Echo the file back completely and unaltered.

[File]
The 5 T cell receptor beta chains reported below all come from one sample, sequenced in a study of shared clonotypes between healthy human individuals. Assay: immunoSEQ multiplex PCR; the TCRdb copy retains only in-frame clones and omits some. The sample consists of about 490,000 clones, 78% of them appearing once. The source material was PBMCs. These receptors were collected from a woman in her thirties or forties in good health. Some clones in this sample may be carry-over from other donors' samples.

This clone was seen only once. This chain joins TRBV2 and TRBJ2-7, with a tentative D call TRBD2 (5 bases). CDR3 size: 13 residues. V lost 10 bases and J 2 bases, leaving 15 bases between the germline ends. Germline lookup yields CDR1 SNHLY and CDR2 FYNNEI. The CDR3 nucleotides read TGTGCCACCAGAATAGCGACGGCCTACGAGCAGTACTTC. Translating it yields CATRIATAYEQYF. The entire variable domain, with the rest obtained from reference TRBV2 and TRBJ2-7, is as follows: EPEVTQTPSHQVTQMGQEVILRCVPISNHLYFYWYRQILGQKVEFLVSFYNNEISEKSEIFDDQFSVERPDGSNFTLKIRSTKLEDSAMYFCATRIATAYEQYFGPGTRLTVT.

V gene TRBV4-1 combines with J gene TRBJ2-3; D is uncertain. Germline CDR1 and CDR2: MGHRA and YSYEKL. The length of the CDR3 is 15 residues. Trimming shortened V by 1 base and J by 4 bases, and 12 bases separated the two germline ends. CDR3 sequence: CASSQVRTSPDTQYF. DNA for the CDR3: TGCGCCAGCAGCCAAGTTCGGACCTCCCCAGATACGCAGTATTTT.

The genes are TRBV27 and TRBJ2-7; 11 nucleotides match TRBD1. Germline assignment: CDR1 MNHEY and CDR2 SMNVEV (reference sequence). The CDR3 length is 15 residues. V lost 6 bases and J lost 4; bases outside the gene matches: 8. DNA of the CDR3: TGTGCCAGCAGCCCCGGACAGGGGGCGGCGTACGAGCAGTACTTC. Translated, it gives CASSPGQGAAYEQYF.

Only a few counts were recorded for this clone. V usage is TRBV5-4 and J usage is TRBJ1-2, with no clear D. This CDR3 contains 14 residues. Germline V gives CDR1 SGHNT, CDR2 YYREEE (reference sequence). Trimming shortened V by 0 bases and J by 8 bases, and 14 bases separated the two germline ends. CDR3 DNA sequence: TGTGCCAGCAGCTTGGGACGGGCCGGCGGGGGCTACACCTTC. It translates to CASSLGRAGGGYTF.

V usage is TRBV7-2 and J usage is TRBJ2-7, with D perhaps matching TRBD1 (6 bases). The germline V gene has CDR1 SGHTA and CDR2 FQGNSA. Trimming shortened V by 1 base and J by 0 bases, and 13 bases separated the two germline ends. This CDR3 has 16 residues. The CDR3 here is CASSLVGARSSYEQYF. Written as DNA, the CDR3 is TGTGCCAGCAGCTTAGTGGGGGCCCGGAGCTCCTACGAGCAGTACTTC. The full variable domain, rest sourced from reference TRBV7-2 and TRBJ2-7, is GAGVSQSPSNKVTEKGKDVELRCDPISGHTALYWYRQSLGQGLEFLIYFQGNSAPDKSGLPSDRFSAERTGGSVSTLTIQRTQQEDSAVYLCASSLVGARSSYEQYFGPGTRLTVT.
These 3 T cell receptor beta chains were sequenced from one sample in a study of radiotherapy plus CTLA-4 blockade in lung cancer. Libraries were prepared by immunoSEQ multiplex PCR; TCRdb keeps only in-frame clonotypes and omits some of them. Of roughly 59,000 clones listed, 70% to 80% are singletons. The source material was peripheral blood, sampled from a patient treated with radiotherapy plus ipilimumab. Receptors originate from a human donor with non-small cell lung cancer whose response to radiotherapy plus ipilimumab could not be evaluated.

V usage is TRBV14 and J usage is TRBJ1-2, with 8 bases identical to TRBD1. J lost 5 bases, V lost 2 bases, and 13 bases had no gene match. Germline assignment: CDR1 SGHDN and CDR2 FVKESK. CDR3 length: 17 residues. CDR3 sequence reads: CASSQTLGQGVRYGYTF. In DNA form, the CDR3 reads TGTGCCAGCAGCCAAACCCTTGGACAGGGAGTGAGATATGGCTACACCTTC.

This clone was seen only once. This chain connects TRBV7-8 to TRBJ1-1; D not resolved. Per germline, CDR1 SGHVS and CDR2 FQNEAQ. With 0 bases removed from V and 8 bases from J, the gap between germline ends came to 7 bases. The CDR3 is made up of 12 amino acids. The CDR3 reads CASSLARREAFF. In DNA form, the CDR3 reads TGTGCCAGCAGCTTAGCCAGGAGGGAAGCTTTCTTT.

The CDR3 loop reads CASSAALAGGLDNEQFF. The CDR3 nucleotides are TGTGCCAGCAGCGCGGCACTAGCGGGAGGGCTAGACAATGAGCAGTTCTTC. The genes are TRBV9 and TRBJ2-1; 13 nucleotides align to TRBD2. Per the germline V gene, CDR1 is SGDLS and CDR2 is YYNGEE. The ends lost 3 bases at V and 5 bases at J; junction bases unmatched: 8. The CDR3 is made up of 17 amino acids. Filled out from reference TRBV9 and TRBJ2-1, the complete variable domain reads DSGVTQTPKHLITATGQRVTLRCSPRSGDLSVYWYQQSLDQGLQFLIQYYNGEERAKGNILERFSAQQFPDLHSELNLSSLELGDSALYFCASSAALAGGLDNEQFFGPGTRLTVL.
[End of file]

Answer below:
The 5 T cell receptor beta chains reported below all come from one sample, sequenced in a study of shared clonotypes between healthy human individuals. Assay: immunoSEQ multiplex PCR; the TCRdb copy retains only in-frame clones and omits some. The sample consists of about 490,000 clones, 78% of them appearing once. The source material was PBMCs. These receptors were collected from a woman in her thirties or forties in good health. Some clones in this sample may be carry-over from other donors' samples.

This clone was seen only once. This chain joins TRBV2 and TRBJ2-7, with a tentative D call TRBD2 (5 bases). CDR3 size: 13 residues. V lost 10 bases and J 2 bases, leaving 15 bases between the germline ends. Germline lookup yields CDR1 SNHLY and CDR2 FYNNEI. The CDR3 nucleotides read TGTGCCACCAGAATAGCGACGGCCTACGAGCAGTACTTC. Translating it yields CATRIATAYEQYF. The entire variable domain, with the rest obtained from reference TRBV2 and TRBJ2-7, is as follows: EPEVTQTPSHQVTQMGQEVILRCVPISNHLYFYWYRQILGQKVEFLVSFYNNEISEKSEIFDDQFSVERPDGSNFTLKIRSTKLEDSAMYFCATRIATAYEQYFGPGTRLTVT.

V gene TRBV4-1 combines with J gene TRBJ2-3; D is uncertain. Germline CDR1 and CDR2: MGHRA and YSYEKL. The length of the CDR3 is 15 residues. Trimming shortened V by 1 base and J by 4 bases, and 12 bases separated the two germline ends. CDR3 sequence: CASSQVRTSPDTQYF. DNA for the CDR3: TGCGCCAGCAGCCAAGTTCGGACCTCCCCAGATACGCAGTATTTT.

The genes are TRBV27 and TRBJ2-7; 11 nucleotides match TRBD1. Germline assignment: CDR1 MNHEY and CDR2 SMNVEV (reference sequence). The CDR3 length is 15 residues. V lost 6 bases and J lost 4; bases outside the gene matches: 8. DNA of the CDR3: TGTGCCAGCAGCCCCGGACAGGGGGCGGCGTACGAGCAGTACTTC. Translated, it gives CASSPGQGAAYEQYF.

Only a few counts were recorded for this clone. V usage is TRBV5-4 and J usage is TRBJ1-2, with no clear D. This CDR3 contains 14 residues. Germline V gives CDR1 SGHNT, CDR2 YYREEE (reference sequence). Trimming shortened V by 0 bases and J by 8 bases, and 14 bases separated the two germline ends. CDR3 DNA sequence: TGTGCCAGCAGCTTGGGACGGGCCGGCGGGGGCTACACCTTC. It translates to CASSLGRAGGGYTF.

V usage is TRBV7-2 and J usage is TRBJ2-7, with D perhaps matching TRBD1 (6 bases). The germline V gene has CDR1 SGHTA and CDR2 FQGNSA. Trimming shortened V by 1 base and J by 0 bases, and 13 bases separated the two germline ends. This CDR3 has 16 residues. The CDR3 here is CASSLVGARSSYEQYF. Written as DNA, the CDR3 is TGTGCCAGCAGCTTAGTGGGGGCCCGGAGCTCCTACGAGCAGTACTTC. The full variable domain, rest sourced from reference TRBV7-2 and TRBJ2-7, is GAGVSQSPSNKVTEKGKDVELRCDPISGHTALYWYRQSLGQGLEFLIYFQGNSAPDKSGLPSDRFSAERTGGSVSTLTIQRTQQEDSAVYLCASSLVGARSSYEQYFGPGTRLTVT.
These 3 T cell receptor beta chains were sequenced from one sample in a study of radiotherapy plus CTLA-4 blockade in lung cancer. Libraries were prepared by immunoSEQ multiplex PCR; TCRdb keeps only in-frame clonotypes and omits some of them. Of roughly 59,000 clones listed, 70% to 80% are singletons. The source material was peripheral blood, sampled from a patient treated with radiotherapy plus ipilimumab. Receptors originate from a human donor with non-small cell lung cancer whose response to radiotherapy plus ipilimumab could not be evaluated.

V usage is TRBV14 and J usage is TRBJ1-2, with 8 bases identical to TRBD1. J lost 5 bases, V lost 2 bases, and 13 bases had no gene match. Germline assignment: CDR1 SGHDN and CDR2 FVKESK. CDR3 length: 17 residues. CDR3 sequence reads: CASSQTLGQGVRYGYTF. In DNA form, the CDR3 reads TGTGCCAGCAGCCAAACCCTTGGACAGGGAGTGAGATATGGCTACACCTTC.

This clone was seen only once. This chain connects TRBV7-8 to TRBJ1-1; D not resolved. Per germline, CDR1 SGHVS and CDR2 FQNEAQ. With 0 bases removed from V and 8 bases from J, the gap between germline ends came to 7 bases. The CDR3 is made up of 12 amino acids. The CDR3 reads CASSLARREAFF. In DNA form, the CDR3 reads TGTGCCAGCAGCTTAGCCAGGAGGGAAGCTTTCTTT.

The CDR3 loop reads CASSAALAGGLDNEQFF. The CDR3 nucleotides are TGTGCCAGCAGCGCGGCACTAGCGGGAGGGCTAGACAATGAGCAGTTCTTC. The genes are TRBV9 and TRBJ2-1; 13 nucleotides align to TRBD2. Per the germline V gene, CDR1 is SGDLS and CDR2 is YYNGEE. The ends lost 3 bases at V and 5 bases at J; junction bases unmatched: 8. The CDR3 is made up of 17 amino acids. Filled out from reference TRBV9 and TRBJ2-1, the complete variable domain reads DSGVTQTPKHLITATGQRVTLRCSPRSGDLSVYWYQQSLDQGLQFLIQYYNGEERAKGNILERFSAQQFPDLHSELNLSSLELGDSALYFCASSAALAGGLDNEQFFGPGTRLTVL.